DUBAI: Young Saudis willing to do their part to transform their country into a tech hub can access a wide range of tailored initiatives from the Saudi government and local institutions.
One of them is the Emerging Entrepreneurship Leaders Acceleration Program, launched by the Entrepreneurship Institute of King Fahd University of Petroleum and Minerals (KFUPM-EI) in Dhahran, Eastern Province, to stimulate the growth of local tech startups.
The program specifically targets startups that generate innovative products and processes in manufacturing as well as in the digital economy. It aims to support Saudi Arabia’s aspiration to become a regional and global technology hub.
Huda Ahmed Flatah, 26, from Riyadh, is one of the young Saudi graduates from the program. His startup, Helper Robot, was launched in 2020 to develop and exploit technologies that bring tangible benefit to society.
“We came up with two solutions,” Flatah told Arab News. “The first is a robotics kit, including sensors, motors and an electrical circuit, for anyone who wants to build a prototype. It’s easy to use and connect, and you can use it if you’re looking to build a smart home or a smart car.
The second product created by his company is an online platform for people wishing to study science, technology, engineering and mathematics, allowing them to participate in courses in programming, electrical circuits and robotics.
Flatah was among the first group of women to study at KFUPM-EI. Having already obtained a degree in biology from Taibah University in Madinah, she then received a scholarship to study at Draper University in Silicon Valley in California and H-FARM College in Italy, where she pursued studies in entrepreneurship and technology.
Flatah is grateful for the scholarships and acceleration programs the Kingdom offers to help young people break into the tech industry.
“It was really great because when you see your country and your institution caring about your project, helping you and believing in you. It helped me a lot, especially during the COVID-19 pandemic,” Flatah said. “It was so difficult, but we made it.”
Additionally, she is impressed with the Kingdom’s efforts to encourage more women to engage in STEM subjects and career paths. She says the program has both shaped her character and boosted her self-esteem – essential in what is otherwise a male-dominated field.
A growing awareness of the need to diversify the Kingdom’s economy from oil into other high-value industries prompted the launch of the Vision 2030 reform program in 2017. One of the objectives of the program is technological development, mainly carried by national startups.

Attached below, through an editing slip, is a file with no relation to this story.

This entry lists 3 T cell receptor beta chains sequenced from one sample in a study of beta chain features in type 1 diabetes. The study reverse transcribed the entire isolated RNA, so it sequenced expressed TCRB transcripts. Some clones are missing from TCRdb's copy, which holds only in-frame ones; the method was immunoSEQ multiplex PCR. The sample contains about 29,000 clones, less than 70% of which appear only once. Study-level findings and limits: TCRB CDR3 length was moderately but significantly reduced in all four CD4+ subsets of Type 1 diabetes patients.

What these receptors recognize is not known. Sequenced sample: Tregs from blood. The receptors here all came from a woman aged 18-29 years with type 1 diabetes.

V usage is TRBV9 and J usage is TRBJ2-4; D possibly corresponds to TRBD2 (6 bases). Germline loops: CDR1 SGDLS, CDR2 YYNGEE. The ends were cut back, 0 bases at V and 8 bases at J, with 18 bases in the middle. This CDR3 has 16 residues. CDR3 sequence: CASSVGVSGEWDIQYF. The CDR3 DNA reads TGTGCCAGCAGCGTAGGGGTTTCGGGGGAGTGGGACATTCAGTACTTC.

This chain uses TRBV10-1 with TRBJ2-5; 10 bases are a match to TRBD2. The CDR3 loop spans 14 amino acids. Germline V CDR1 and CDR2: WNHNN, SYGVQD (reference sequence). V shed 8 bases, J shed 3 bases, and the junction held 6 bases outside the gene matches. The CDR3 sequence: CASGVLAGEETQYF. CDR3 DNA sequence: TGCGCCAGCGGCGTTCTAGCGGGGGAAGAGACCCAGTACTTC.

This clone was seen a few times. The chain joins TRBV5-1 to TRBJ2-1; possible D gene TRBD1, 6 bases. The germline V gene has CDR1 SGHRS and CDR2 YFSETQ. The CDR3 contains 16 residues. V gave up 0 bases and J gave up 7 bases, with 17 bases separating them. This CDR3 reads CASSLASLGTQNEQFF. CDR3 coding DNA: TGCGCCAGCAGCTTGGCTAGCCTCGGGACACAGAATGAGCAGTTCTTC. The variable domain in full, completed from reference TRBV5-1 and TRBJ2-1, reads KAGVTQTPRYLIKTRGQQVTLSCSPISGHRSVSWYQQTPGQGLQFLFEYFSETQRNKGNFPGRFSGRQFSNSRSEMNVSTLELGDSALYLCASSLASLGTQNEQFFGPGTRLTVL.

“We see a lot of opportunity today across the Kingdom for those who are ready,” Flatah said. “We have Vision 2030 for dreamers and workers, and those who want to make a big change and improve our lives. Every university and school is looking for entrepreneurs.
“I have a vision for myself and we want to build a generation of builders and innovators. I have to take that leap and change myself.
Earlier this year, Saudi Arabia announced it would invest more than $6.5 billion in future technologies and entrepreneurship to further strengthen its position as the region’s largest digital economy.
As part of the announcement, Saudi and foreign companies unveiled plans including a billion dollar investment from NEOM Tech & Digital Company to focus on future technologies, such as XVRS, the world’s first cognitive metaverse, and M3LD, a personal data management platform.
XVRS is a one-of-a-kind 3D cognitive digital twin metaverse platform, where the physical merges with the virtual to create unique and immersive experiences and enable a revolutionary “mixed reality” model of urban living.
For example, NEOM visitors and residents could attend a meeting wherever they are, in the form of a real robot, an augmented reality avatar or a hologram.
“The future will not be defined by megacities, but by cognitive metacities,” Joseph Bradley, CEO of NEOM Tech & Digital Company, told delegates at Saudi Arabia’s flagship technology event, LEAP, in february.